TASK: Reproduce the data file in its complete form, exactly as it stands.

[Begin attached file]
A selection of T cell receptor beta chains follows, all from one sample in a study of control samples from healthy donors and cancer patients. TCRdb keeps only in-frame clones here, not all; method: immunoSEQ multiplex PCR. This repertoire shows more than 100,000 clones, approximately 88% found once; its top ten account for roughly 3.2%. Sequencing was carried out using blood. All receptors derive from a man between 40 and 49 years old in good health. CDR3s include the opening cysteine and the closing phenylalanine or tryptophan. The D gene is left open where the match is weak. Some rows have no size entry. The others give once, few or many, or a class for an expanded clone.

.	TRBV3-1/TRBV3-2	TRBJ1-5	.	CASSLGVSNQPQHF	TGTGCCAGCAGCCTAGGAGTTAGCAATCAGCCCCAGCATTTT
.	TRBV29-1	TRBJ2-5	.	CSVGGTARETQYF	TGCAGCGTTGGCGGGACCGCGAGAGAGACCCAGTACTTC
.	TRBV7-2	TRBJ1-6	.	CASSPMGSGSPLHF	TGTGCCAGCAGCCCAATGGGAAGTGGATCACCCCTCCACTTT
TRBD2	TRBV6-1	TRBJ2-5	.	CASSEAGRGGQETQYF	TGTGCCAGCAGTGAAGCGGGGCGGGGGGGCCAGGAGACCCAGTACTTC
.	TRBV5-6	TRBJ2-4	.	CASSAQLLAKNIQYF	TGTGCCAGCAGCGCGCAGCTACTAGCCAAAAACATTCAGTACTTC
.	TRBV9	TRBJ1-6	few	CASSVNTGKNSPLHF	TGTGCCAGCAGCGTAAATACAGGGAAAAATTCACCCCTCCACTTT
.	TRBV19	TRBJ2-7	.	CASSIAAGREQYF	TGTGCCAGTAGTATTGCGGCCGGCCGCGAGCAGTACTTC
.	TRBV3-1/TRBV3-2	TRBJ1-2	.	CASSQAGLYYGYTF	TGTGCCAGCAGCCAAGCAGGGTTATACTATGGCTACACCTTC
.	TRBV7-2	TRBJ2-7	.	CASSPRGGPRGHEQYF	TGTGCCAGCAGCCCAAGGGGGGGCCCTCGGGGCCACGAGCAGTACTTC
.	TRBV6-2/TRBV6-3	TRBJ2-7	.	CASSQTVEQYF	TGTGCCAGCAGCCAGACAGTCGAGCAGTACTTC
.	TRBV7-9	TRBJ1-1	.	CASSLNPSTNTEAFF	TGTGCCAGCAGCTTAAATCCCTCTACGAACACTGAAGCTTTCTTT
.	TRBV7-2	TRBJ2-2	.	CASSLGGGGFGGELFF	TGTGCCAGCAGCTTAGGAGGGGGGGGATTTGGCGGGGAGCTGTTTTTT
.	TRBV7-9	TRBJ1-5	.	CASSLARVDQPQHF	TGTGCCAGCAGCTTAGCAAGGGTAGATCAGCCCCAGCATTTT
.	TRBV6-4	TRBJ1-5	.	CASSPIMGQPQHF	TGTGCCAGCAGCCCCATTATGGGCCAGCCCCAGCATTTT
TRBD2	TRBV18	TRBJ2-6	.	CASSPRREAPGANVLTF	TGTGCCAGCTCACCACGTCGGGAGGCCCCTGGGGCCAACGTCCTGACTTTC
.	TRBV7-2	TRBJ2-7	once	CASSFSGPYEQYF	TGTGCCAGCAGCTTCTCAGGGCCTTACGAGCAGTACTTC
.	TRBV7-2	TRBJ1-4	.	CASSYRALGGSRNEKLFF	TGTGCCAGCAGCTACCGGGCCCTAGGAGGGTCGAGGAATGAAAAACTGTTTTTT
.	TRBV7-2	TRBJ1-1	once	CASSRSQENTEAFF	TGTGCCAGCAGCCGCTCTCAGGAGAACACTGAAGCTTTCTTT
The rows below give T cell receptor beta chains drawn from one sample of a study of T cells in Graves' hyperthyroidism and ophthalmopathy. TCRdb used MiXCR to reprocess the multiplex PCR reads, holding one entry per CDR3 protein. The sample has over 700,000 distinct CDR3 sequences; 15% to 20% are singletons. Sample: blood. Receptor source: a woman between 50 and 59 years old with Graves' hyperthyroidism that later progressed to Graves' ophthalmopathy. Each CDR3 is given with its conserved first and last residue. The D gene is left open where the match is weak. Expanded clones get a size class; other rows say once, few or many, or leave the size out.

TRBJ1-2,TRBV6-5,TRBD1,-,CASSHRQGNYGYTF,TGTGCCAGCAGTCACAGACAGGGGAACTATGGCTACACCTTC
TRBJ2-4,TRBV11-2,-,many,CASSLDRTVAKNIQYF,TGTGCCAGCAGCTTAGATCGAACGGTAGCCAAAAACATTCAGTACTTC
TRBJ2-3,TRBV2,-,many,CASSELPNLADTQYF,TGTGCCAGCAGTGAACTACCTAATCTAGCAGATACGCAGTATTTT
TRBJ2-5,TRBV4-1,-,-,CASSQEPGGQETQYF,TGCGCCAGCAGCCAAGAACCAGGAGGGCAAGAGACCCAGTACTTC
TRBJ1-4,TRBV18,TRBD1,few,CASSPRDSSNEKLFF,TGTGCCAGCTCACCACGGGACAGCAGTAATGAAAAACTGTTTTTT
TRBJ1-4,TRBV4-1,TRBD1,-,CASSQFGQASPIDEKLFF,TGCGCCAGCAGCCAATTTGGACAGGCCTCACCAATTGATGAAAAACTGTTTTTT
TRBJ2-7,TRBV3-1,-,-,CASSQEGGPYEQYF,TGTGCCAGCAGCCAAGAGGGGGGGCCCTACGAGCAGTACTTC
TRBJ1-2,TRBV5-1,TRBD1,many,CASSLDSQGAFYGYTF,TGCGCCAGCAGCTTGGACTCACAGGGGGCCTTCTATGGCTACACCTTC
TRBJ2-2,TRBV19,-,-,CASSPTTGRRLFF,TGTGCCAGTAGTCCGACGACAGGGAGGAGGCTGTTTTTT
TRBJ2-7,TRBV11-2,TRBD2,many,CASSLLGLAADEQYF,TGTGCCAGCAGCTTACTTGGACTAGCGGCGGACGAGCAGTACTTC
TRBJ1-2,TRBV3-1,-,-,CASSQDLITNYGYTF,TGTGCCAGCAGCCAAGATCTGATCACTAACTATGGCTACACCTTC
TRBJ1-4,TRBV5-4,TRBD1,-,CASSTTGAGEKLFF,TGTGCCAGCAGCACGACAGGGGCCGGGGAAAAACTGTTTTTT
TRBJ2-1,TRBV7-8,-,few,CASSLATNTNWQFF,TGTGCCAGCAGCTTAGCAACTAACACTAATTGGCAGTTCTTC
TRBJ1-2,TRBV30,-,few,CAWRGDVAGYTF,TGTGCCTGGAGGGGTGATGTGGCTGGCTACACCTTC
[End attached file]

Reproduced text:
A selection of T cell receptor beta chains follows, all from one sample in a study of control samples from healthy donors and cancer patients. TCRdb keeps only in-frame clones here, not all; method: immunoSEQ multiplex PCR. This repertoire shows more than 100,000 clones, approximately 88% found once; its top ten account for roughly 3.2%. Sequencing was carried out using blood. All receptors derive from a man between 40 and 49 years old in good health. CDR3s include the opening cysteine and the closing phenylalanine or tryptophan. The D gene is left open where the match is weak. Some rows have no size entry. The others give once, few or many, or a class for an expanded clone.

.	TRBV3-1/TRBV3-2	TRBJ1-5	.	CASSLGVSNQPQHF	TGTGCCAGCAGCCTAGGAGTTAGCAATCAGCCCCAGCATTTT
.	TRBV29-1	TRBJ2-5	.	CSVGGTARETQYF	TGCAGCGTTGGCGGGACCGCGAGAGAGACCCAGTACTTC
.	TRBV7-2	TRBJ1-6	.	CASSPMGSGSPLHF	TGTGCCAGCAGCCCAATGGGAAGTGGATCACCCCTCCACTTT
TRBD2	TRBV6-1	TRBJ2-5	.	CASSEAGRGGQETQYF	TGTGCCAGCAGTGAAGCGGGGCGGGGGGGCCAGGAGACCCAGTACTTC
.	TRBV5-6	TRBJ2-4	.	CASSAQLLAKNIQYF	TGTGCCAGCAGCGCGCAGCTACTAGCCAAAAACATTCAGTACTTC
.	TRBV9	TRBJ1-6	few	CASSVNTGKNSPLHF	TGTGCCAGCAGCGTAAATACAGGGAAAAATTCACCCCTCCACTTT
.	TRBV19	TRBJ2-7	.	CASSIAAGREQYF	TGTGCCAGTAGTATTGCGGCCGGCCGCGAGCAGTACTTC
.	TRBV3-1/TRBV3-2	TRBJ1-2	.	CASSQAGLYYGYTF	TGTGCCAGCAGCCAAGCAGGGTTATACTATGGCTACACCTTC
.	TRBV7-2	TRBJ2-7	.	CASSPRGGPRGHEQYF	TGTGCCAGCAGCCCAAGGGGGGGCCCTCGGGGCCACGAGCAGTACTTC
.	TRBV6-2/TRBV6-3	TRBJ2-7	.	CASSQTVEQYF	TGTGCCAGCAGCCAGACAGTCGAGCAGTACTTC
.	TRBV7-9	TRBJ1-1	.	CASSLNPSTNTEAFF	TGTGCCAGCAGCTTAAATCCCTCTACGAACACTGAAGCTTTCTTT
.	TRBV7-2	TRBJ2-2	.	CASSLGGGGFGGELFF	TGTGCCAGCAGCTTAGGAGGGGGGGGATTTGGCGGGGAGCTGTTTTTT
.	TRBV7-9	TRBJ1-5	.	CASSLARVDQPQHF	TGTGCCAGCAGCTTAGCAAGGGTAGATCAGCCCCAGCATTTT
.	TRBV6-4	TRBJ1-5	.	CASSPIMGQPQHF	TGTGCCAGCAGCCCCATTATGGGCCAGCCCCAGCATTTT
TRBD2	TRBV18	TRBJ2-6	.	CASSPRREAPGANVLTF	TGTGCCAGCTCACCACGTCGGGAGGCCCCTGGGGCCAACGTCCTGACTTTC
.	TRBV7-2	TRBJ2-7	once	CASSFSGPYEQYF	TGTGCCAGCAGCTTCTCAGGGCCTTACGAGCAGTACTTC
.	TRBV7-2	TRBJ1-4	.	CASSYRALGGSRNEKLFF	TGTGCCAGCAGCTACCGGGCCCTAGGAGGGTCGAGGAATGAAAAACTGTTTTTT
.	TRBV7-2	TRBJ1-1	once	CASSRSQENTEAFF	TGTGCCAGCAGCCGCTCTCAGGAGAACACTGAAGCTTTCTTT
The rows below give T cell receptor beta chains drawn from one sample of a study of T cells in Graves' hyperthyroidism and ophthalmopathy. TCRdb used MiXCR to reprocess the multiplex PCR reads, holding one entry per CDR3 protein. The sample has over 700,000 distinct CDR3 sequences; 15% to 20% are singletons. Sample: blood. Receptor source: a woman between 50 and 59 years old with Graves' hyperthyroidism that later progressed to Graves' ophthalmopathy. Each CDR3 is given with its conserved first and last residue. The D gene is left open where the match is weak. Expanded clones get a size class; other rows say once, few or many, or leave the size out.

TRBJ1-2,TRBV6-5,TRBD1,-,CASSHRQGNYGYTF,TGTGCCAGCAGTCACAGACAGGGGAACTATGGCTACACCTTC
TRBJ2-4,TRBV11-2,-,many,CASSLDRTVAKNIQYF,TGTGCCAGCAGCTTAGATCGAACGGTAGCCAAAAACATTCAGTACTTC
TRBJ2-3,TRBV2,-,many,CASSELPNLADTQYF,TGTGCCAGCAGTGAACTACCTAATCTAGCAGATACGCAGTATTTT
TRBJ2-5,TRBV4-1,-,-,CASSQEPGGQETQYF,TGCGCCAGCAGCCAAGAACCAGGAGGGCAAGAGACCCAGTACTTC
TRBJ1-4,TRBV18,TRBD1,few,CASSPRDSSNEKLFF,TGTGCCAGCTCACCACGGGACAGCAGTAATGAAAAACTGTTTTTT
TRBJ1-4,TRBV4-1,TRBD1,-,CASSQFGQASPIDEKLFF,TGCGCCAGCAGCCAATTTGGACAGGCCTCACCAATTGATGAAAAACTGTTTTTT
TRBJ2-7,TRBV3-1,-,-,CASSQEGGPYEQYF,TGTGCCAGCAGCCAAGAGGGGGGGCCCTACGAGCAGTACTTC
TRBJ1-2,TRBV5-1,TRBD1,many,CASSLDSQGAFYGYTF,TGCGCCAGCAGCTTGGACTCACAGGGGGCCTTCTATGGCTACACCTTC
TRBJ2-2,TRBV19,-,-,CASSPTTGRRLFF,TGTGCCAGTAGTCCGACGACAGGGAGGAGGCTGTTTTTT
TRBJ2-7,TRBV11-2,TRBD2,many,CASSLLGLAADEQYF,TGTGCCAGCAGCTTACTTGGACTAGCGGCGGACGAGCAGTACTTC
TRBJ1-2,TRBV3-1,-,-,CASSQDLITNYGYTF,TGTGCCAGCAGCCAAGATCTGATCACTAACTATGGCTACACCTTC
TRBJ1-4,TRBV5-4,TRBD1,-,CASSTTGAGEKLFF,TGTGCCAGCAGCACGACAGGGGCCGGGGAAAAACTGTTTTTT
TRBJ2-1,TRBV7-8,-,few,CASSLATNTNWQFF,TGTGCCAGCAGCTTAGCAACTAACACTAATTGGCAGTTCTTC
TRBJ1-2,TRBV30,-,few,CAWRGDVAGYTF,TGTGCCTGGAGGGGTGATGTGGCTGGCTACACCTTC